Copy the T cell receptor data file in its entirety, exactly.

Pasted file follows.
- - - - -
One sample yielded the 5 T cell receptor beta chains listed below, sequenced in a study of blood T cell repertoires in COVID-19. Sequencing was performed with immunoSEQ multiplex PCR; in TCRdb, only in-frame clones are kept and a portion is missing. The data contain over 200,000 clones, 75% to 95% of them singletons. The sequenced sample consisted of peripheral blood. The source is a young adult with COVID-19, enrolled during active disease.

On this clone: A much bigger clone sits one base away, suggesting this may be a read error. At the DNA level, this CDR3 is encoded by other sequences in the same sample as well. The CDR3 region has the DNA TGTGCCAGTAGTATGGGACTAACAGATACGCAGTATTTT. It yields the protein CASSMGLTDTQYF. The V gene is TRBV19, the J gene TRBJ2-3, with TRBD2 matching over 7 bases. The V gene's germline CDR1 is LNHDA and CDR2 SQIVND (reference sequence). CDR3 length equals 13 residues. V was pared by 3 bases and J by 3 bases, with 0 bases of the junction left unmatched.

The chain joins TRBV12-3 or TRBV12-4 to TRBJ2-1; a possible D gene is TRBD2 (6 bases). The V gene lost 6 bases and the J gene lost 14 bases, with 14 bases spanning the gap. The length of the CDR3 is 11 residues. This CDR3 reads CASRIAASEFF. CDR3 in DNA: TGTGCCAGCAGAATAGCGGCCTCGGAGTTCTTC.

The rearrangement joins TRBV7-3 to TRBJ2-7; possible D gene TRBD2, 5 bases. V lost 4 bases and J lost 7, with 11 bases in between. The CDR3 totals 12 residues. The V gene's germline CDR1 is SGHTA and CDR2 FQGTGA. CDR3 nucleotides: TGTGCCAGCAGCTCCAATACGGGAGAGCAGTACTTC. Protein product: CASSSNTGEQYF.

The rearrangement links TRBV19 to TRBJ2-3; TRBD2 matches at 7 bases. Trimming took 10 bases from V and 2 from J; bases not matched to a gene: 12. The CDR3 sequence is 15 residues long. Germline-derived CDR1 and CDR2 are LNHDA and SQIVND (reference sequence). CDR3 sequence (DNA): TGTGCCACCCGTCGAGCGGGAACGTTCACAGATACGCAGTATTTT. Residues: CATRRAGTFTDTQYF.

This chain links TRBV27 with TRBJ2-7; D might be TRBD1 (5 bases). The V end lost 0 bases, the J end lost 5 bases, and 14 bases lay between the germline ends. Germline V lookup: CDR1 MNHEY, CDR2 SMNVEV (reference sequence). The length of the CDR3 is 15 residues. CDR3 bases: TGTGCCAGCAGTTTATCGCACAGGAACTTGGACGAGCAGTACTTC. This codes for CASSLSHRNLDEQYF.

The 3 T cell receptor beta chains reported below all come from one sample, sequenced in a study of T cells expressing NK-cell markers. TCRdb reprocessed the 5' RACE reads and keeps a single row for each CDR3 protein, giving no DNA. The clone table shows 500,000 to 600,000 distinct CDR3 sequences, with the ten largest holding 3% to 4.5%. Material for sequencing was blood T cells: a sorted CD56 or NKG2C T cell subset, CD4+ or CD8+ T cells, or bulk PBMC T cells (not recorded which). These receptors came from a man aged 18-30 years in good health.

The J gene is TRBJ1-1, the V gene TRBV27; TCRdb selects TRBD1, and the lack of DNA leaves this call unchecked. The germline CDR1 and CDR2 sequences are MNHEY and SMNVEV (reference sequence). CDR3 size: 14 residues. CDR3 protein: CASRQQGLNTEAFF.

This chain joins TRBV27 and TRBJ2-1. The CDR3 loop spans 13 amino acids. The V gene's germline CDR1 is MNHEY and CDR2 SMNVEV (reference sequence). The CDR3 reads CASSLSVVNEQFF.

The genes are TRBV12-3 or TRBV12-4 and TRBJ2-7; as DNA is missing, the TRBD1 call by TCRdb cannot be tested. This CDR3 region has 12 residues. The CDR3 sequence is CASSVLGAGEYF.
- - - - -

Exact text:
One sample yielded the 5 T cell receptor beta chains listed below, sequenced in a study of blood T cell repertoires in COVID-19. Sequencing was performed with immunoSEQ multiplex PCR; in TCRdb, only in-frame clones are kept and a portion is missing. The data contain over 200,000 clones, 75% to 95% of them singletons. The sequenced sample consisted of peripheral blood. The source is a young adult with COVID-19, enrolled during active disease.

On this clone: A much bigger clone sits one base away, suggesting this may be a read error. At the DNA level, this CDR3 is encoded by other sequences in the same sample as well. The CDR3 region has the DNA TGTGCCAGTAGTATGGGACTAACAGATACGCAGTATTTT. It yields the protein CASSMGLTDTQYF. The V gene is TRBV19, the J gene TRBJ2-3, with TRBD2 matching over 7 bases. The V gene's germline CDR1 is LNHDA and CDR2 SQIVND (reference sequence). CDR3 length equals 13 residues. V was pared by 3 bases and J by 3 bases, with 0 bases of the junction left unmatched.

The chain joins TRBV12-3 or TRBV12-4 to TRBJ2-1; a possible D gene is TRBD2 (6 bases). The V gene lost 6 bases and the J gene lost 14 bases, with 14 bases spanning the gap. The length of the CDR3 is 11 residues. This CDR3 reads CASRIAASEFF. CDR3 in DNA: TGTGCCAGCAGAATAGCGGCCTCGGAGTTCTTC.

The rearrangement joins TRBV7-3 to TRBJ2-7; possible D gene TRBD2, 5 bases. V lost 4 bases and J lost 7, with 11 bases in between. The CDR3 totals 12 residues. The V gene's germline CDR1 is SGHTA and CDR2 FQGTGA. CDR3 nucleotides: TGTGCCAGCAGCTCCAATACGGGAGAGCAGTACTTC. Protein product: CASSSNTGEQYF.

The rearrangement links TRBV19 to TRBJ2-3; TRBD2 matches at 7 bases. Trimming took 10 bases from V and 2 from J; bases not matched to a gene: 12. The CDR3 sequence is 15 residues long. Germline-derived CDR1 and CDR2 are LNHDA and SQIVND (reference sequence). CDR3 sequence (DNA): TGTGCCACCCGTCGAGCGGGAACGTTCACAGATACGCAGTATTTT. Residues: CATRRAGTFTDTQYF.

This chain links TRBV27 with TRBJ2-7; D might be TRBD1 (5 bases). The V end lost 0 bases, the J end lost 5 bases, and 14 bases lay between the germline ends. Germline V lookup: CDR1 MNHEY, CDR2 SMNVEV (reference sequence). The length of the CDR3 is 15 residues. CDR3 bases: TGTGCCAGCAGTTTATCGCACAGGAACTTGGACGAGCAGTACTTC. This codes for CASSLSHRNLDEQYF.

The 3 T cell receptor beta chains reported below all come from one sample, sequenced in a study of T cells expressing NK-cell markers. TCRdb reprocessed the 5' RACE reads and keeps a single row for each CDR3 protein, giving no DNA. The clone table shows 500,000 to 600,000 distinct CDR3 sequences, with the ten largest holding 3% to 4.5%. Material for sequencing was blood T cells: a sorted CD56 or NKG2C T cell subset, CD4+ or CD8+ T cells, or bulk PBMC T cells (not recorded which). These receptors came from a man aged 18-30 years in good health.

The J gene is TRBJ1-1, the V gene TRBV27; TCRdb selects TRBD1, and the lack of DNA leaves this call unchecked. The germline CDR1 and CDR2 sequences are MNHEY and SMNVEV (reference sequence). CDR3 size: 14 residues. CDR3 protein: CASRQQGLNTEAFF.

This chain joins TRBV27 and TRBJ2-1. The CDR3 loop spans 13 amino acids. The V gene's germline CDR1 is MNHEY and CDR2 SMNVEV (reference sequence). The CDR3 reads CASSLSVVNEQFF.

The genes are TRBV12-3 or TRBV12-4 and TRBJ2-7; as DNA is missing, the TRBD1 call by TCRdb cannot be tested. This CDR3 region has 12 residues. The CDR3 sequence is CASSVLGAGEYF.